Myths around DevOps

Over the past couple of years, DevOps has been a primary focus for IT companies and has been disrupting the technology world.

DevOps is a set of practices that combines software development and IT operations which improves the speed and quality of the software delivery process. With this approach, the development and operations team are interdependent and work collaboratively rather than being two distinct groups in the traditional approach. This system is designed to speed up the product release cycle. Along with the tools and processes required to enable DevOps, the approach is largely focused on the culture, the people and their mindset.

With time, as the term and concept grows in popularity, naturally there are misconceptions and confusion surrounding the question “What exactly is DevOps?”. When implemented properly, DevOps is worthy of the hype. The DevOps approach can deliver massive positive impact for organisations. It helps in reducing the overall cost, improving performance and breaking down silos between the teams.

For better understanding, it is important to know what DevOps is and what are the myths around it:


DevOps only focus on engineering and operations:
The term DevOps clearly communicates the main objective of the approach. DevOps started as a better way for operations and development teams to work together but today, the approach focuses on empowering the entire organization. Everyone involved in the delivery of software has a stake in this methodology as the approach is highly dependent on the culture, people and their mindset.

DevOps isn’t suitable for regulated industries:
Regulated industries have a tendency of micromanaging for checks and balances, as well as approvals from stakeholders. This doesn’t mean DevOps is not suitable for such industries; rather, if the approach is implemented and executed properly,  adopting DevOps would actually improve compliance. Automating the process flows and using tools that have built-in capability to capture audit trails can help.

DevOps without cloud is not possible:
Whenever we talk about DevOps, cloud is the first thing that comes up. Cloud technology provides the ability to strongly and effectively provision infrastructure resources for developers and testers to get rapid testing environments.
But this does not mean cloud is mandatory to implement DevOps practices. Till the time, an organization has efficient processes for obtaining the resources which are required to deploy and test application changes, it can adopt DevOps as an approach.

DevOps doesn’t work for large & complex systems:
Large organisations believe that DevOps is not suitable for their complex systems but this myth is totally off-base. Rather the opposite is true, complex systems often need discipline and collaboration which are the fundamentals for DevOps.

Large systems have multiple software or hardware components, each of which has its own delivery cycles and timelines. DevOps helps in facilitating better coordination of these delivery cycles and system- level release planning.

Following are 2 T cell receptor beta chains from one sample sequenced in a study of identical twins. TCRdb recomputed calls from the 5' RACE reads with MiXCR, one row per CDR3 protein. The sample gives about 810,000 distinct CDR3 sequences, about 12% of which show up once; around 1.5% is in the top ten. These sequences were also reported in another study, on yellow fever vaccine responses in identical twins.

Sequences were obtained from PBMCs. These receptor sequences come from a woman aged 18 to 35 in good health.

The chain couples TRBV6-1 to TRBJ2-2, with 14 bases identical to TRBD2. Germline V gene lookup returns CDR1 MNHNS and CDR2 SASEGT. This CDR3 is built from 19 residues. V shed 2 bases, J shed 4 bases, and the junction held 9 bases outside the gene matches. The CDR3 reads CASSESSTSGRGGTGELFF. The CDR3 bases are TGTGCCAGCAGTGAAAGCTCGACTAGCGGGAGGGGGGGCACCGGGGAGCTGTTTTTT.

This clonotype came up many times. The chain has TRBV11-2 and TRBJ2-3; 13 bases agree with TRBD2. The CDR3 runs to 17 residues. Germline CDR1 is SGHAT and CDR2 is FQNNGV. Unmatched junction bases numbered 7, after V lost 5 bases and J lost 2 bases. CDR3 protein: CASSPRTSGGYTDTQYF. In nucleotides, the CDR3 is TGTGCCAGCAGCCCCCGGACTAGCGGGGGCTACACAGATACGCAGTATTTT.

Adopting tools = DevOps:
Organisations which have recently picked on DevOps approach believe they can instantly implement this software delivery approach by following a checklist of tools to implement with their team. They tend to assume that if they implement tools like configuration management, monitoring service or incident management platform, they have successfully implemented DevOps.

Conversations around DevOps are mostly focused around the tools your organization is using. Instead, organisations should be communicating about the bigger picture, the business value DevOps brings.

DevOps requires a cultural shift beyond simply implementing a new lineup of tools. Each department, technical or not, needs to understand the cultural shift behind DevOps. It’s one that emphasizes empathy and better collaboration. DevOps focuses on culture, mindset, and how individuals work together. The two main factors to implement DevOps successfully are the right tools along with the right people.

A DevOps engineer will enable a DevOps transformation:
Some organisations hire DevOps engineers to turn around the DevOps culture. Others rebrand operations engineers as DevOps engineers and then assume to be implementing DevOps.

In a top-down transformation, the newly-hired DevOps engineer may not be empowered enough to spearhead a DevOps transformation.

In a bottoms-up transformation, the person may fail for people-related reasons, either because people don’t want to change, or they resent the new role which has been charged with changing the status quo.

DevOps Is All About CI/CD:
One of the biggest misconceptions around DevOps is that it’s the same thing as CI/CD. The truth is that continuous integration and delivery are the key components of DevOps. DevOps focuses on the culture and responsibility in a team. It emphasizes the need for everyone on the team to take part in each other’s tasks. This improves collaboration and communication in the team. On the other hand, CI/CD enables this culture with software and tools that emphasize automation. Organisations can see them as a means to an end.

Hopefully by now, some of the most popular DevOps myths have been busted for organisations. Don’t let such misunderstandings hinder the progress of your team. Implementing DevOps can help your organization improve productivity and create better products, so don’t miss out on its benefits due to some DevOps myths. Daffodil Software is one such organization which adopted DevOps as a process for its clients and implemented the DevOps culture successfully.

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About the Author


I'm Nandini Mittal, working as a Marketing Associate with Daffodil Software.
Find out more about @nandinimittal

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